Explanation: The Lady of Shalott."
This poem starts off by giving a visual overview of the situation. The reader is shown
the river and the road, and, far in the distance, the towers of Camelot. The people
mentioned in this section are not given specific identities, rather, they are common
people going about their daily business. It is from their perspective that the poem first
shows Shalott, an island in the river.
The imagery here is of nature, of freedom, of movement. This is contrasted with the
inflexible, colorless walls and towers of Camelot in line 15. The flowers in the next line
are not described by their colors or even by their motion in the breeze, but are
"overlooked" by the grey walls, as if they are held prisoner. This tone of severity in the
middle of nature's healthy activity prepares the reader for the introduction of the Lady
of Shalott in line 18.
Lines 19-23 focus again on the human activity going on around the island: small river
barges pass with heavy loads, small, quick boats called "shallops" skim past the shore
around the tower, referred to here as a "margin." With all of this activity, the poem
asks who has seen the woman who lives in the tower, implying that she is mysterious,
In the fourth stanza of Section I, the imagery changes from relying on the senses of
sight and touch (as implied by the plants' motions in the wind in stanza 2) to the sense
of sound. The poem tells us that the lady who lives in the tower has not been seen, and
is known only to the farmers who hear her singing while they work in their fields so
early in the morning that the moon is still out. Because they never see her but only hear
her singing, the reapers think of the Lady of Shalott as a spirit, a "fairy." Up to this
point, the reader has not been introduced to her either, and knows only as much about
her as those outside of the tower know.
The Lady seems to be happy where she is: her songs echo "cheerily" (line 30) and she
weaves her picture in happy, gay colors (line 38), and she has no care in the world
other than weaving (line 44). In this stanza, though, the reader finds out that the Lady
will have a curse visited on her if she looks at Camelot. This idea combines many
familiar themes: readers generally recognize the maiden trapped in the tower from the
tale of Rapunzel or the maiden placed under a spell from the story of Sleeping Beauty;
in addition, according to Greek myth, Penelope, the wife of Ulysses, avoided men who
wanted to court her while her husband was away by constantly weaving, but then
unravelling her work at night so that she would never be done. This is an appropriate
allusion because both Penelope and the Lady of Shalott use their craft as a substitute
for human involvement. Strangely, the Lady does not know why she has to avoid direct
interaction, nor does she seem to care.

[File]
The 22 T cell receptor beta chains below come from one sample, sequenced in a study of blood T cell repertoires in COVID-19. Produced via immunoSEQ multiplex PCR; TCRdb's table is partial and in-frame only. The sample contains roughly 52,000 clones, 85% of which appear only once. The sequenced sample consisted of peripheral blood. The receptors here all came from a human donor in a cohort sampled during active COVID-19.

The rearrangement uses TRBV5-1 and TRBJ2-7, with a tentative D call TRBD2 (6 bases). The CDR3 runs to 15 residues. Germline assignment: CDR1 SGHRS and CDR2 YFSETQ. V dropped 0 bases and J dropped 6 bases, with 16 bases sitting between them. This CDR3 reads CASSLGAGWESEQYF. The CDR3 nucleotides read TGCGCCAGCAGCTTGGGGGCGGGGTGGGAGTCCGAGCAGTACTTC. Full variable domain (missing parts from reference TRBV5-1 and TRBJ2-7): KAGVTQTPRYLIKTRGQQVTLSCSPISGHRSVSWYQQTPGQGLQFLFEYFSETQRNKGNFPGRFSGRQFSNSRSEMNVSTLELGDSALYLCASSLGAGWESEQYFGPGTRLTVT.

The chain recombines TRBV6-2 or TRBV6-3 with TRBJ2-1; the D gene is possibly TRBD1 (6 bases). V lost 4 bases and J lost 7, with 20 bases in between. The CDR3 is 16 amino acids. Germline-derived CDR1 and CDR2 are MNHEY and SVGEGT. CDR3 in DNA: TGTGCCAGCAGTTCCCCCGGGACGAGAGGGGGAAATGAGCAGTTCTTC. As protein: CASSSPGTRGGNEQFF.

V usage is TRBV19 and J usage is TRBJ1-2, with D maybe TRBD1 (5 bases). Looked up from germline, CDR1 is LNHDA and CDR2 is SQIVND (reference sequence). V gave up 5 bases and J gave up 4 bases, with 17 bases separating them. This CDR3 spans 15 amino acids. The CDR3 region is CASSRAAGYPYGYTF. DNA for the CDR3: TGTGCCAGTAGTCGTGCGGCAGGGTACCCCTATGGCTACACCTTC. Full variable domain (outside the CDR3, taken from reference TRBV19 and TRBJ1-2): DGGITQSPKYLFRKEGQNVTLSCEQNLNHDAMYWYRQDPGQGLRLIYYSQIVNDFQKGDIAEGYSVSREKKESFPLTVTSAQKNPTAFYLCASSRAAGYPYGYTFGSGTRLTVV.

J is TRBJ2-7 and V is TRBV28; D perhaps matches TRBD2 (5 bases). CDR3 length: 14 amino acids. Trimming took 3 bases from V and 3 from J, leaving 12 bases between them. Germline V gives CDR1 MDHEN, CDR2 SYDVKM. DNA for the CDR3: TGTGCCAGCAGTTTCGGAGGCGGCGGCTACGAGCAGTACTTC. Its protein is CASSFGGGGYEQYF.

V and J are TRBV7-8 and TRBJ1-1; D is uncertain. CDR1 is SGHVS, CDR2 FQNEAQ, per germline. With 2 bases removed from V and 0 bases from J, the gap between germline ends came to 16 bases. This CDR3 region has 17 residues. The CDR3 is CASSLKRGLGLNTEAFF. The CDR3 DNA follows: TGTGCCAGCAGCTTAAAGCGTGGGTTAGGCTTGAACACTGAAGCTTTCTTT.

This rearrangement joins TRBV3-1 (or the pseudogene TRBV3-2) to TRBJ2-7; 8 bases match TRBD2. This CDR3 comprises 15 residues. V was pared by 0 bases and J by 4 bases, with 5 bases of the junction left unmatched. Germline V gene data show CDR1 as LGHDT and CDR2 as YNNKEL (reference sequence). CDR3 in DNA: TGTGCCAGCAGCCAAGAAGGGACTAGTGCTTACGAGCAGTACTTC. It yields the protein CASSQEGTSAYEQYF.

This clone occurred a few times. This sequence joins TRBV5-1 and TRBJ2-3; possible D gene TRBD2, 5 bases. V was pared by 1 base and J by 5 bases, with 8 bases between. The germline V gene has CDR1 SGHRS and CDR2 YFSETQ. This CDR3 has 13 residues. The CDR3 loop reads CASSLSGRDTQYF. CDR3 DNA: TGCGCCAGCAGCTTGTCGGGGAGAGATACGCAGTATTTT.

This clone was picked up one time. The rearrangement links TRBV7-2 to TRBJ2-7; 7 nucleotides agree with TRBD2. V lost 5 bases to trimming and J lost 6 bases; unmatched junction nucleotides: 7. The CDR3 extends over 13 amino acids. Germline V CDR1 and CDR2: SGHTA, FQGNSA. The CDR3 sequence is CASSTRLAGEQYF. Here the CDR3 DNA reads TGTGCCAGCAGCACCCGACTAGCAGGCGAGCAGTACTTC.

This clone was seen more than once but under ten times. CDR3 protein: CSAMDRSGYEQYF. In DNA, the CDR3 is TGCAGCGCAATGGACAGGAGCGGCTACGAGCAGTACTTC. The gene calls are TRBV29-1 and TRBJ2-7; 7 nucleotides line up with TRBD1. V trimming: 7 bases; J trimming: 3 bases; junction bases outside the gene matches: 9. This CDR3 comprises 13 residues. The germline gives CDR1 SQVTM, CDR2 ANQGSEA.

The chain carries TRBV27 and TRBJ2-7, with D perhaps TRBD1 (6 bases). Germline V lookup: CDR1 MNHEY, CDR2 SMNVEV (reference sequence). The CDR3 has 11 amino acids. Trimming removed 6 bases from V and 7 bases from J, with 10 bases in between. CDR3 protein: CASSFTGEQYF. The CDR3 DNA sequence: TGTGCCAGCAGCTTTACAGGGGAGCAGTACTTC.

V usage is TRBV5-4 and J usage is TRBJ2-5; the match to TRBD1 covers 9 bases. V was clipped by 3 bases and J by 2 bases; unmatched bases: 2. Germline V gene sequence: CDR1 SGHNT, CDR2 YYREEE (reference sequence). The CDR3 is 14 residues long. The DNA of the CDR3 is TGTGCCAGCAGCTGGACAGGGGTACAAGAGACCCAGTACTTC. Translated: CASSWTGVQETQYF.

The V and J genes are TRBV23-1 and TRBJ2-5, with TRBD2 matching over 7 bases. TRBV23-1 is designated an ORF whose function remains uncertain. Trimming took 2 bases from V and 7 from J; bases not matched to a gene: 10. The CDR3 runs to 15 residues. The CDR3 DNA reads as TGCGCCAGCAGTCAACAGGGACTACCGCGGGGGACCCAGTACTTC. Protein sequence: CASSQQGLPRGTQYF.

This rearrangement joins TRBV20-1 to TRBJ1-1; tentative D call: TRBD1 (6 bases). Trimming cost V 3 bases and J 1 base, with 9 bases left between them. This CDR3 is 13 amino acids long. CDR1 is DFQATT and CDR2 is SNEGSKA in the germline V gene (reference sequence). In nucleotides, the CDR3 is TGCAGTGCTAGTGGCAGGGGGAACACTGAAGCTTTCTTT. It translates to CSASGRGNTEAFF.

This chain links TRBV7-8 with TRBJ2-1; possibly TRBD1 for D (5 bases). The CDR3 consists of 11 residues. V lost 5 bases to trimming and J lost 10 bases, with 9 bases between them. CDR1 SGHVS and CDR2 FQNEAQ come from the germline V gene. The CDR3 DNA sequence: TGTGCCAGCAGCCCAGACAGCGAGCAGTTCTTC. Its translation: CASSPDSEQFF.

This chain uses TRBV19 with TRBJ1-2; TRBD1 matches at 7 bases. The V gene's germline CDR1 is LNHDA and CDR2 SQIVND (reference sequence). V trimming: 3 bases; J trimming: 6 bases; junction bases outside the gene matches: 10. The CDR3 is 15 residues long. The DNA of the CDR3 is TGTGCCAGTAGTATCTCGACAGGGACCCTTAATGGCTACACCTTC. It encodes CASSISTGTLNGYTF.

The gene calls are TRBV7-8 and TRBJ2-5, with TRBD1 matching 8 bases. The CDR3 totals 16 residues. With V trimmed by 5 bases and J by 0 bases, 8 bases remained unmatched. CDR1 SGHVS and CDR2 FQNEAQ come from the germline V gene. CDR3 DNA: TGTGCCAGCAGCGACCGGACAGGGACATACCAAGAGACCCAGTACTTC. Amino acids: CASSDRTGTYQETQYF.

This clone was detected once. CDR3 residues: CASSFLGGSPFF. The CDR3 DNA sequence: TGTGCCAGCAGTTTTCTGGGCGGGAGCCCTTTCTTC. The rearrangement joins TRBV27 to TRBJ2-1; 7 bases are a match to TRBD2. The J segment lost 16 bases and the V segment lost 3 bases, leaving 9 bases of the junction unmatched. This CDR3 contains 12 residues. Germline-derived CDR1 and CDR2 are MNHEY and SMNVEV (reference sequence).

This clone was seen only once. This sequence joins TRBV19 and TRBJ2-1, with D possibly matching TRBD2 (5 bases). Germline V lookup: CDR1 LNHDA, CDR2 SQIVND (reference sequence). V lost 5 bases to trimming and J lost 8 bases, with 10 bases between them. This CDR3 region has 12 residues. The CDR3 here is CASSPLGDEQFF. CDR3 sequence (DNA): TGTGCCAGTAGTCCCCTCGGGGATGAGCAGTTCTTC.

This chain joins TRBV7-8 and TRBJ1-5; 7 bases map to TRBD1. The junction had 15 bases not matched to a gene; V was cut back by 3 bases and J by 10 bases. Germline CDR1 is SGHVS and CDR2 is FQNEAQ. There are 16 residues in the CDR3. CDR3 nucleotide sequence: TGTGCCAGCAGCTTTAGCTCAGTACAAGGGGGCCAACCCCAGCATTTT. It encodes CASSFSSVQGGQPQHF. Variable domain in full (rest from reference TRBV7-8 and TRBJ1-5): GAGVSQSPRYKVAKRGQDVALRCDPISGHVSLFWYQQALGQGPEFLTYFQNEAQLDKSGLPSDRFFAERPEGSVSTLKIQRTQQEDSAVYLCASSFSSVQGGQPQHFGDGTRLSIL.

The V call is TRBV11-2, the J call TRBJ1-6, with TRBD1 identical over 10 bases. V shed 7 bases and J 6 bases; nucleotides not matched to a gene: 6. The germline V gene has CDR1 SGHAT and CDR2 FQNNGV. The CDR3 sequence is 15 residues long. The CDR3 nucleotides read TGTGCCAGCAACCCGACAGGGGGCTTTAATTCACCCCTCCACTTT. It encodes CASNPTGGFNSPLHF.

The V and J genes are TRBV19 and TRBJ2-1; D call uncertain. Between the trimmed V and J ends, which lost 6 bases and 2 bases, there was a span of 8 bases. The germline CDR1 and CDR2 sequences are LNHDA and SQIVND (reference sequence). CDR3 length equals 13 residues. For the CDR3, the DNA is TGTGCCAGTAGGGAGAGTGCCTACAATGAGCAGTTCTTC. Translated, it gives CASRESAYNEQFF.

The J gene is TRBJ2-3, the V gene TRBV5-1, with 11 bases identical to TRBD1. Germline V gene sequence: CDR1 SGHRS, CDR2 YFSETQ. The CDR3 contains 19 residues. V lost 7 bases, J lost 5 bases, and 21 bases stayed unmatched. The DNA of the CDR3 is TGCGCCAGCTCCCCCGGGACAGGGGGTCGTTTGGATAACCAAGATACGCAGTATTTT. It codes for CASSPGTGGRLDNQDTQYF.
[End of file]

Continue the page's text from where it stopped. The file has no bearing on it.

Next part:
Not able to look directly at the world out of her window, the Lady observes it through a
mirror. This stanza describes a few of the things she sees in that mirror. The images she
sees are described as "shadows." According to the Greek philosopher Plato, we
experience life like a person would who was chained up inside of the mouth of a cave:
he cannot see out, he can only see the shadows of people passing the cave flickering on
the wall and he thinks that the shadows are reality. In that same way we all, according
to Plato, mistake images of reality for actual reality, which we cannot see. For the Lady
of Shalott, reality is not the broad landscape but the images (Tennyson calls them
"shadows") she sees in the mirror.
The people in this stanza are in motion, going about their busy lives while hers is
solitary and static. Reflected in her mirror she sees a group of happy girls, a clergyman,
a page, and, sometimes, the knights of Camelot, riding in columns.
The action of the poem begins in this stanza, where the Lady's attitude changes: in line
55, she is delighted with the picture she is weaving of the outside world, but in line 71,
the first time she speaks, she says she is unhappy with her situation. In between the
two, she observes people participating in events—a funeral is mentioned first, then a
wedding—that make her aware of how lonely it is to be unable to participate.
The image of Sir Lancelot shoots into the Lady's mirror with the force of an arrow fired
from the roof just outside of her bedroom window. The description that Tennyson gives
of the knight mixes his bold, powerful look with his chivalrous actions. Sunlight glints
on his shiny armor, making him look as if he is on fire, and the speaker of the poem also
tells us that he is the type of knight who always, even if dressed for battle, took time to
kneel when he encountered a lady. His knighthood confirms that he is a man of the
highest honor and nobility.
This second stanza of Section III shifts the description of Lancelot from the visual to
the audible. The bells of his bridle ring "merrily" as he rides, his armor rings as well,